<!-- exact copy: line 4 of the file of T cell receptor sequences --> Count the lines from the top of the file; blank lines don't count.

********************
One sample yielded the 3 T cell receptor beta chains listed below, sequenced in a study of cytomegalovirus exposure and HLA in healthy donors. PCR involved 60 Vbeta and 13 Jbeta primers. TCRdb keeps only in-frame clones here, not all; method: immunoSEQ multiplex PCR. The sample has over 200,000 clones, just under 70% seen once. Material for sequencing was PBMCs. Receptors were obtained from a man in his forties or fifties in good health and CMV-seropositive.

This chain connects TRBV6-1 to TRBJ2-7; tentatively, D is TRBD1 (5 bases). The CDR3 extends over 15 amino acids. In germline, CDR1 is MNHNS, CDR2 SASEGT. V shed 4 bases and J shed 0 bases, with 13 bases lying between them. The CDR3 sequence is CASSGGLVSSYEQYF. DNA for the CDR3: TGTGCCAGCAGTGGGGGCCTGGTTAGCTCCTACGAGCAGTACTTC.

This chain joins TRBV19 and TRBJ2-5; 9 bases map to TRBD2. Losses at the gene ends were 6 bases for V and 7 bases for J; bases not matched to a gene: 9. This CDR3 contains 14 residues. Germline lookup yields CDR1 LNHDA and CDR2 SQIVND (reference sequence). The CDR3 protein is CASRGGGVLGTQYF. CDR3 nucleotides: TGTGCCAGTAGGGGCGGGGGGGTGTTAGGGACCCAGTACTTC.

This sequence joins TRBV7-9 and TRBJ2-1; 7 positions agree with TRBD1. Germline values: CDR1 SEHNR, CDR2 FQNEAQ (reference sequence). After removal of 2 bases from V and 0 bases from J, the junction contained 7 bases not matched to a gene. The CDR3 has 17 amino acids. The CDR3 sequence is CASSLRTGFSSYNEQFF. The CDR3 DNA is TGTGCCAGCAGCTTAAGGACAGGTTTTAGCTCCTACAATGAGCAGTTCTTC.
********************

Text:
This sequence joins TRBV7-9 and TRBJ2-1; 7 positions agree with TRBD1. Germline values: CDR1 SEHNR, CDR2 FQNEAQ (reference sequence). After removal of 2 bases from V and 0 bases from J, the junction contained 7 bases not matched to a gene. The CDR3 has 17 amino acids. The CDR3 sequence is CASSLRTGFSSYNEQFF. The CDR3 DNA is TGTGCCAGCAGCTTAAGGACAGGTTTTAGCTCCTACAATGAGCAGTTCTTC.